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Synthetic Biology underpins advances in the bioeconomy

Biological systems - including the simplest cells - exhibit a broad range of functions to thrive in their environment. Research in the Imperial College Centre for Synthetic Biology is focused on the possibility of engineering the underlying biochemical processes to solve many of the challenges facing society, from healthcare to sustainable energy. In particular, we model, analyse, design and build biological and biochemical systems in living cells and/or in cell extracts, both exploring and enhancing the engineering potential of biology. 

As part of our research we develop novel methods to accelerate the celebrated Design-Build-Test-Learn synthetic biology cycle. As such research in the Centre for Synthetic Biology highly multi- and interdisciplinary covering computational modelling and machine learning approaches; automated platform development and genetic circuit engineering ; multi-cellular and multi-organismal interactions, including gene drive and genome engineering; metabolic engineering; in vitro/cell-free synthetic biology; engineered phages and directed evolution; and biomimetics, biomaterials and biological engineering.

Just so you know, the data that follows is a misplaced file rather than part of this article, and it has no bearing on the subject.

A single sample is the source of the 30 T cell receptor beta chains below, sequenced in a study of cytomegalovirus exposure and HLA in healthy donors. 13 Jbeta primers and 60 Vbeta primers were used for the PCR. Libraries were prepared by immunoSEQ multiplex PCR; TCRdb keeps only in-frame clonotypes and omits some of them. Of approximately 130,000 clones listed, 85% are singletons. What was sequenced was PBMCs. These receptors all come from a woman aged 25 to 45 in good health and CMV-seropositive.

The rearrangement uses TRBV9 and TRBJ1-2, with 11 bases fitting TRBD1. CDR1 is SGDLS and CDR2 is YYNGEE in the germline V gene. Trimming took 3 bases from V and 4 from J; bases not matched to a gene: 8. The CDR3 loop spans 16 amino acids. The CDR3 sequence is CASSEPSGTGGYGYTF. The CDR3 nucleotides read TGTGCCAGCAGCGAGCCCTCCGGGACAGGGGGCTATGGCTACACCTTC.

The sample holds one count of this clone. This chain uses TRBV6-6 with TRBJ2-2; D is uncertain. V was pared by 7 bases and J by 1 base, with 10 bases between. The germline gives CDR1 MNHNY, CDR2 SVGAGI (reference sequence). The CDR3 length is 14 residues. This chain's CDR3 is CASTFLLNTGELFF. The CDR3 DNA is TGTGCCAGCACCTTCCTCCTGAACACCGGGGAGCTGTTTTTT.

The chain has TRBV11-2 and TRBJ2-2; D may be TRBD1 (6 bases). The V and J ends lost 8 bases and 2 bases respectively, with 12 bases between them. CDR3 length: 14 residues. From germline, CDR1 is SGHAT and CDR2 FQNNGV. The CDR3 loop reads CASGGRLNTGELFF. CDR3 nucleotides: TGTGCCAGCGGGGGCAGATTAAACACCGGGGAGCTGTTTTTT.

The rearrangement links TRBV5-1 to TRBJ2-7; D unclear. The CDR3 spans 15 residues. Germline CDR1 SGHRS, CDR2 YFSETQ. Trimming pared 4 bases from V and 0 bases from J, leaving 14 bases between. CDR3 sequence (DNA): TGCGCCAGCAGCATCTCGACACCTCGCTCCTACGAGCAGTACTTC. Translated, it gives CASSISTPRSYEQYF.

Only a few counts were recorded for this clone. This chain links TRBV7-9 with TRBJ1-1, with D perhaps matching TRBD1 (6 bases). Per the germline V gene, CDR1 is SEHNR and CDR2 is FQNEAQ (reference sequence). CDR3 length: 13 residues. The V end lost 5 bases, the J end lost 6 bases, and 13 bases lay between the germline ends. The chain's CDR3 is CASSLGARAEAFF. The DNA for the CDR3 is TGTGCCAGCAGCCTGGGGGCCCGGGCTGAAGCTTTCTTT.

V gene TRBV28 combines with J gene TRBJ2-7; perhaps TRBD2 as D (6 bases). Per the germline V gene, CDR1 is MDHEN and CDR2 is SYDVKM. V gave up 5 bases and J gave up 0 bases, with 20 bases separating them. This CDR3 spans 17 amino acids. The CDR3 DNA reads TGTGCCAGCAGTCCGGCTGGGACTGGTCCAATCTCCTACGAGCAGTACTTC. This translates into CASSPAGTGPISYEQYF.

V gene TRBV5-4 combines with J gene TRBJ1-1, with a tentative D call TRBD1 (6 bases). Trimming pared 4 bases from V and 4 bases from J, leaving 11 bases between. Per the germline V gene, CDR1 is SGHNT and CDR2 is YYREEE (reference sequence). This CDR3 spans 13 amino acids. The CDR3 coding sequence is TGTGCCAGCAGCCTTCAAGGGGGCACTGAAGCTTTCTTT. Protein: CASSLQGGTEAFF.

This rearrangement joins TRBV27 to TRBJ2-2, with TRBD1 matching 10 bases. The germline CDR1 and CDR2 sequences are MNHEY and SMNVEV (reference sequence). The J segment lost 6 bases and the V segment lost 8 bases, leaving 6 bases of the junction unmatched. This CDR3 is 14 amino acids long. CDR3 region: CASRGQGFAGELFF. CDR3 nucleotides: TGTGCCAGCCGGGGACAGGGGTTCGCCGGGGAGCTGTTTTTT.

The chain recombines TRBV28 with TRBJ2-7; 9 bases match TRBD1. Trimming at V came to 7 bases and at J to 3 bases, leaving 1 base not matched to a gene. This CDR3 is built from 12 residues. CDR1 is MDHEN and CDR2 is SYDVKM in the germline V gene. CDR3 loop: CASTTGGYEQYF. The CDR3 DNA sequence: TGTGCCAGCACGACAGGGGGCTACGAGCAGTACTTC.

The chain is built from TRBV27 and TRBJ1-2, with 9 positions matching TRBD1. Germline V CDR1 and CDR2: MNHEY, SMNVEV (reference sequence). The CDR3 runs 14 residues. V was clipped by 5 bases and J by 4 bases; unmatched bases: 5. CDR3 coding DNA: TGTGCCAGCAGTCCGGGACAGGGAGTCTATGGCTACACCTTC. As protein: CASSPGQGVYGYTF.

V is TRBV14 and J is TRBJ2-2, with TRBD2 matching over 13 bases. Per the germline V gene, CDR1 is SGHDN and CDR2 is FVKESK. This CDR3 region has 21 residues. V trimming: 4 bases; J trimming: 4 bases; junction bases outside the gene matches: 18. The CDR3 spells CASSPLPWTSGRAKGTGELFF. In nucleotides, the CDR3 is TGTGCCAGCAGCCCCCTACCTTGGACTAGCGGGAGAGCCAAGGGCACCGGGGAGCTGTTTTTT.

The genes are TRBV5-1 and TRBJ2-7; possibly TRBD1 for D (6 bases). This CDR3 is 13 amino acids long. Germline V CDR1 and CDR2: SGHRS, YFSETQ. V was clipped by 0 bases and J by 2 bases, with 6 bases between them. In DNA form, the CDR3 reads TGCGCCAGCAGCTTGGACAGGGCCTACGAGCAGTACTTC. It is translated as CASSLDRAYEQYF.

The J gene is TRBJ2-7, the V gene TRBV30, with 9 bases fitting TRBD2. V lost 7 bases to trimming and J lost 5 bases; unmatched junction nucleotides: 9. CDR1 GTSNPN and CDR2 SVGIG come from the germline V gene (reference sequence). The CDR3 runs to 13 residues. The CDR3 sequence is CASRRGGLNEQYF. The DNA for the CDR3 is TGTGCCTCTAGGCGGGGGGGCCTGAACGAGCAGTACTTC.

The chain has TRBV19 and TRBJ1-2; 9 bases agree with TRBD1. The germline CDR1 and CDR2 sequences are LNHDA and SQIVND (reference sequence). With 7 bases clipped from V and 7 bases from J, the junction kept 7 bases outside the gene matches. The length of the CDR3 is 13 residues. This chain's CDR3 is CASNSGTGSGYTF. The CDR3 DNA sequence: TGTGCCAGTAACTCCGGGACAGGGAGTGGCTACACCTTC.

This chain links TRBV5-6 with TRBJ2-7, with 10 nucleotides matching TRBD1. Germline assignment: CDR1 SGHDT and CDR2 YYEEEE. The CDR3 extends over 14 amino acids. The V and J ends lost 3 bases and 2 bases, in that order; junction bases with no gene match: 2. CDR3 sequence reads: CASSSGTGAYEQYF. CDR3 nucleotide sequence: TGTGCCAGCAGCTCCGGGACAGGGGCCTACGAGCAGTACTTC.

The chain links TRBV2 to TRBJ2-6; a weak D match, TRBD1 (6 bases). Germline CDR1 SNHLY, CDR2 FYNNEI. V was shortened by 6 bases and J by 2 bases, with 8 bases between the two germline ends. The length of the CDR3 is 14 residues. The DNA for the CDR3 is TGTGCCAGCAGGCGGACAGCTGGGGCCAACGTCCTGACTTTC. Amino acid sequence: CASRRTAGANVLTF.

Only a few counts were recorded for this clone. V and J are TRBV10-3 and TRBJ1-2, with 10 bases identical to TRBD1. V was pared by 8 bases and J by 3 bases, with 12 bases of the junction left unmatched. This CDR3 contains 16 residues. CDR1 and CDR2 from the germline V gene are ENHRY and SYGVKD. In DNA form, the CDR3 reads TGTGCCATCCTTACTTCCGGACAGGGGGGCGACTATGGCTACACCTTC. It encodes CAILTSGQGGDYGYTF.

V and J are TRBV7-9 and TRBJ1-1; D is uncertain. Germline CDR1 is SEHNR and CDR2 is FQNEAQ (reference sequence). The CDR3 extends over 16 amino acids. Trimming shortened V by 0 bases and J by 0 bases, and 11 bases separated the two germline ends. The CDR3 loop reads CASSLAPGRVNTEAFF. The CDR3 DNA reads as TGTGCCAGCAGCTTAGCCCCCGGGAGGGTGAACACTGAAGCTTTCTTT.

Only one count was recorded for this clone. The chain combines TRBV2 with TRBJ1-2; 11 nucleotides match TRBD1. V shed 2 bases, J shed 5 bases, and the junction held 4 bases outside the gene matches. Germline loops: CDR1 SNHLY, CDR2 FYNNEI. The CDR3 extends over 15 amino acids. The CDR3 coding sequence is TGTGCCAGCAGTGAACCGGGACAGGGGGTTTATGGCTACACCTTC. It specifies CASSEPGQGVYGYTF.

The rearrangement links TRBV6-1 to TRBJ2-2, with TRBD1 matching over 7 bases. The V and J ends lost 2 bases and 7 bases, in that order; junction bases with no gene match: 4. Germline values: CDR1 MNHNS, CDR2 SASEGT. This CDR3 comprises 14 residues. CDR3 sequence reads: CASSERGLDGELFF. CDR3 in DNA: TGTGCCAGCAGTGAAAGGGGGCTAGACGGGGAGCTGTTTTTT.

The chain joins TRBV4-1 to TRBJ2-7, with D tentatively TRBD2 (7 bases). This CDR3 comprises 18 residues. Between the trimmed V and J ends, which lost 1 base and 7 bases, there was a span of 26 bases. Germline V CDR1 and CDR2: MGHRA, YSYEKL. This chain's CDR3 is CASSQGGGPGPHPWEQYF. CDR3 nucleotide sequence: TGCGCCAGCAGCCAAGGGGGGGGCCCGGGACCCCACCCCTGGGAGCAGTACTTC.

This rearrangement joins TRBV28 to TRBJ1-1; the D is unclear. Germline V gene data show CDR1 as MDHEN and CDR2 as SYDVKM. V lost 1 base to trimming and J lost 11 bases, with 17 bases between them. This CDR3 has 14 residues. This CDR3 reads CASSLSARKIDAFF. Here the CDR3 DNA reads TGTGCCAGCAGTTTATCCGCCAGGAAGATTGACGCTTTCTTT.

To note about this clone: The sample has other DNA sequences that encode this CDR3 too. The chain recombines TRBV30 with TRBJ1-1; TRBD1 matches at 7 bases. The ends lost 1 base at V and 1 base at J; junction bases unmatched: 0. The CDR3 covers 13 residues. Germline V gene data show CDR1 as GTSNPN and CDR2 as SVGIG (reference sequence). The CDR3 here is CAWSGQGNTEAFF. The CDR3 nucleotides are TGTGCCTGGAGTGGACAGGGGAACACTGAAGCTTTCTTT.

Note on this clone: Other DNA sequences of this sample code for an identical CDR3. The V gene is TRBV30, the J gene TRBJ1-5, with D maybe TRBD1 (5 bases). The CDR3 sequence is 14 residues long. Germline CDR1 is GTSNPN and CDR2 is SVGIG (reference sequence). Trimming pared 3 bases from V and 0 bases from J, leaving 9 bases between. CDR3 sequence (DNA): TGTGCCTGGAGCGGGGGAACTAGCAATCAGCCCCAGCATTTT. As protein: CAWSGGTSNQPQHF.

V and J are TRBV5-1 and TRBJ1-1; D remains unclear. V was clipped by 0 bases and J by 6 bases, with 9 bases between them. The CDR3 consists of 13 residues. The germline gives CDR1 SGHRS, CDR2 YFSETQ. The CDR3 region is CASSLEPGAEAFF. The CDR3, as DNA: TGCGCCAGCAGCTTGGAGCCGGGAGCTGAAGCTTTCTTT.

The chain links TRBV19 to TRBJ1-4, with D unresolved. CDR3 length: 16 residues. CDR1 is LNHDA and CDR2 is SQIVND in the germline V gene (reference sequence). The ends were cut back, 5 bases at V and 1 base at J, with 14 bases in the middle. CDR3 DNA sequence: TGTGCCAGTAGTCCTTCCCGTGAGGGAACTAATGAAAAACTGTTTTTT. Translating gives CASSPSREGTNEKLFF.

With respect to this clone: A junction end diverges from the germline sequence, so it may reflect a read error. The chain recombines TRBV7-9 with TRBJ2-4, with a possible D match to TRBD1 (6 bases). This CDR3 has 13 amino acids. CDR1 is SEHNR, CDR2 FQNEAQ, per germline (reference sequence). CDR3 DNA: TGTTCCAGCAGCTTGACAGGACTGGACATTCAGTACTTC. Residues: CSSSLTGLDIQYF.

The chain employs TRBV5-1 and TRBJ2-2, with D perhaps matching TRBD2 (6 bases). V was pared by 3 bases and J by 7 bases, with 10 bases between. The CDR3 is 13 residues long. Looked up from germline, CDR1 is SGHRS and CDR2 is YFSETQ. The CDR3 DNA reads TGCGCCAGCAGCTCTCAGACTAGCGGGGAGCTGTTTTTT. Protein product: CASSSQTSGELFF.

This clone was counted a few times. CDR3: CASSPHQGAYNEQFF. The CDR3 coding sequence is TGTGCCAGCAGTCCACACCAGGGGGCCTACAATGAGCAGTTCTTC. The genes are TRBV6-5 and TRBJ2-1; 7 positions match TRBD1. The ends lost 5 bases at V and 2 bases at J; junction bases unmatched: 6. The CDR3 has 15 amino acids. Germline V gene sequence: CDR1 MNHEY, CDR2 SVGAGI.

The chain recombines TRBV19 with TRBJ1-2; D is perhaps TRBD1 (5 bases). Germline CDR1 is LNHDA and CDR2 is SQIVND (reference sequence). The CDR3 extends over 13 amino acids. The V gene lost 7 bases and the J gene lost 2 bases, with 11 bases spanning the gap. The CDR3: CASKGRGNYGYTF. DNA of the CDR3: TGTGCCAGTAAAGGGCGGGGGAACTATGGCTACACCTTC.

BibTex format

author = {Nikolados, E and Weisse, A and Ceroni, F and Oyarzun, D},
doi = {10.1021/acssynbio.8b00531},
journal = {ACS Synthetic Biology},
pages = {1231--1240},
title = {Growth defects and loss-of-function in synthetic gene circuits},
url = {},
volume = {8},
year = {2019}

RIS format (EndNote, RefMan)

AB - Synthetic gene circuits perturb the physiology of their cellular host. The extra load on endogenous processes shifts the equilibrium of resource allocation in the host, leading to slow growth and reduced biosynthesis. Here we built integrated host-circuit models to quantify growth defects caused by synthetic gene circuits. Simulations reveal a complex relation between circuit output and cellular capacity for gene expression. For weak induction of heterologous genes, protein output can be increased at the expense of growth defects. Yet for stronger induction, cellular capacity reaches a tipping point, beyond which both gene expression and growth rate drop sharply. Extensive simulations across various growth conditions and large regions of the design space suggest that the critical capacity is a result of ribosomal scarcity. We studied the impact of growth defects on various gene circuits and transcriptional logic gates, which highlights the extent to which cellular burden can limit, shape, and even break down circuit function. Our approach offers a comprehensive framework to assess the impact of host-circuit interactions in silico, with wide-ranging implications for the design and optimization of bacterial gene circuits.
AU - Nikolados,E
AU - Weisse,A
AU - Ceroni,F
AU - Oyarzun,D
DO - 10.1021/acssynbio.8b00531
EP - 1240
PY - 2019///
SN - 2161-5063
SP - 1231
TI - Growth defects and loss-of-function in synthetic gene circuits
T2 - ACS Synthetic Biology
UR -
UR -
VL - 8
ER -